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L. Ruby Leung, Yun Qian, Xindi Bian, and Allen Hunt

Abstract

The hydroclimate of the western United States is influenced by strong interannual variability of atmospheric circulation, much of which is associated with the El Niño–Southern Oscillation (ENSO). Precipitation anomalies during ENSO often show opposite and spatially coherent dry and wet patterns in the Northwest and California or vice versa. The role of orography in establishing mesoscale ENSO anomalies in the western United States is examined based on observed precipitation and temperature data at 1/8° spatial resolution and a regional climate simulation at 40-km spatial resolution. Results show that during El Niño or La Niña winters, strong precipitation anomalies are found in northern California, along the southern California coast, and in the northwest mountains such as the Olympic Mountains, the Cascades, and the northern Rockies. These spatial features, which are strongly affected by topography, are surprisingly well reproduced by the regional climate simulation.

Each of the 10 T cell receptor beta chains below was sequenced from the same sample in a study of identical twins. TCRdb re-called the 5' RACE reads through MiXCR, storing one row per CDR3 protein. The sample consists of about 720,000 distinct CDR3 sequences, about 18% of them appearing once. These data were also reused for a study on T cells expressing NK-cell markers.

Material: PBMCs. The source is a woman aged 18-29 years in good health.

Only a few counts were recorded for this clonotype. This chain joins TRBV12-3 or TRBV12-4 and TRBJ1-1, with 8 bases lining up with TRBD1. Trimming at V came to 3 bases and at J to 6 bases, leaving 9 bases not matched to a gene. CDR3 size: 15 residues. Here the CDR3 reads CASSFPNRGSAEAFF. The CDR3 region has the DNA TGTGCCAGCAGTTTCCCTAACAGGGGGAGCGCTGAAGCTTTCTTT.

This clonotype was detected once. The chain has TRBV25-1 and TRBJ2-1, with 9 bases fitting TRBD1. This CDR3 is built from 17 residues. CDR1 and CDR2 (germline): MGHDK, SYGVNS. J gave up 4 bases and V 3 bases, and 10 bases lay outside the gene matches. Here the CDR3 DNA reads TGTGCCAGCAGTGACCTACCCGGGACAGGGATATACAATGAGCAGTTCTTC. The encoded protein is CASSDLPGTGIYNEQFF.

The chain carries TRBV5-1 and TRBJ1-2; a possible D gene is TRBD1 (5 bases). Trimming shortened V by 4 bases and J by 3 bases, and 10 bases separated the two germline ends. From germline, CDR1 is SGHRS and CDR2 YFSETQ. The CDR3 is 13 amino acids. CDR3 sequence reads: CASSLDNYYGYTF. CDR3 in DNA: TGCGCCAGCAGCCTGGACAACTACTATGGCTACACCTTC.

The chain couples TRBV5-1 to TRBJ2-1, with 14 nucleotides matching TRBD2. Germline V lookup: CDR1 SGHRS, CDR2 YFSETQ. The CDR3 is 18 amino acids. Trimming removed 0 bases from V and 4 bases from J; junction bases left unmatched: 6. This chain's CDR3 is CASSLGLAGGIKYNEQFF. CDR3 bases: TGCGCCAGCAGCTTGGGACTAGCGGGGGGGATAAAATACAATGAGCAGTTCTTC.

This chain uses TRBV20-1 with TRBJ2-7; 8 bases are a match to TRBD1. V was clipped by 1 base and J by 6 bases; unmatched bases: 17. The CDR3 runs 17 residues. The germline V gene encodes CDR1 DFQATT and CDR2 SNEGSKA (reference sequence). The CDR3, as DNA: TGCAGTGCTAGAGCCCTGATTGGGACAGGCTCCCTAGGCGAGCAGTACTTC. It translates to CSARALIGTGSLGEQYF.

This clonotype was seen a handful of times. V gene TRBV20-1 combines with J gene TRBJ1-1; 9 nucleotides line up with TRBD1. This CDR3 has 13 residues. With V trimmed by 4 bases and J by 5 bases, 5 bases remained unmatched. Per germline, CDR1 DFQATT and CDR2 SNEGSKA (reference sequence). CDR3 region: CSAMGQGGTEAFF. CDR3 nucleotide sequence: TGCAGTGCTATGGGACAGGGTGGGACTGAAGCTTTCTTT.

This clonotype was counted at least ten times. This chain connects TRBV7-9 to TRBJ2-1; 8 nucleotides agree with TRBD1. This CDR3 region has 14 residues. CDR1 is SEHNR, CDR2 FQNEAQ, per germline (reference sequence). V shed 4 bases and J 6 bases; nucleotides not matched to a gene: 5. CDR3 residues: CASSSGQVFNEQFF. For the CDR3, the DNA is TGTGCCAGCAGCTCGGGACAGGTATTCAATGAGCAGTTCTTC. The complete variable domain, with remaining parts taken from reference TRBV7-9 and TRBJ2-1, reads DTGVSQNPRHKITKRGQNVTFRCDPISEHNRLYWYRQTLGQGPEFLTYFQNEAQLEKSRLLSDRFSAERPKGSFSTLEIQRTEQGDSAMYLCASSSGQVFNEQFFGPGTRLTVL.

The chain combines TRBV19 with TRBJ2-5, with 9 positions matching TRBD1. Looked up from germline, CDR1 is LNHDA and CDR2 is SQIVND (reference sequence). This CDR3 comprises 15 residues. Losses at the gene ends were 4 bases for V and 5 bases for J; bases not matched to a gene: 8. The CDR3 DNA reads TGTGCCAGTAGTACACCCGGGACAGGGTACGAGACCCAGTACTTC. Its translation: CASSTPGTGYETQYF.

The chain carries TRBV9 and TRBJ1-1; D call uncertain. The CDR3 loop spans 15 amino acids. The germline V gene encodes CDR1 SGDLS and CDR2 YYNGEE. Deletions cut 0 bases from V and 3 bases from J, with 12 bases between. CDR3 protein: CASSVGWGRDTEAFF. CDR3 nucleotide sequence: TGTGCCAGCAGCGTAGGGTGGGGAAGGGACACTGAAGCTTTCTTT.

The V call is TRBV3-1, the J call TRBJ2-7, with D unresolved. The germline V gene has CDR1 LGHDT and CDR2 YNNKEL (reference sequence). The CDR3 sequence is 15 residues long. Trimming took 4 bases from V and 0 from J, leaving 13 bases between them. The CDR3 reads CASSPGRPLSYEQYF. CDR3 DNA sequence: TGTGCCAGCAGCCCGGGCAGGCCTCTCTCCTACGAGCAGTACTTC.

A spatial feature investigated further is the positive–negative–positive precipitation anomaly found during El Niño years in the Olympic Mountains, and on the west side and east side of the Cascades in both observations and regional simulation. Observed streamflows of river basins located in those areas are found to be consistent with the precipitation anomalies. The spatial distribution of the precipitation anomalies is investigated by relating flow direction and moisture to the orientation of mountains and orographic precipitation. On the west side of the north–south-oriented Cascade Range, the increase in atmospheric moisture is not enough to compensate for the loss of orographic precipitation associated with a change in flow direction toward the southwest during El Niño years. In California, both the increase in atmospheric moisture and shift in wind direction toward the southwest enhance precipitation along the Sierra, which is oriented northwest to southeast. The spatial signature of the interactions between large-scale circulation and topography may provide useful information for seasonal predictions or climate change detection.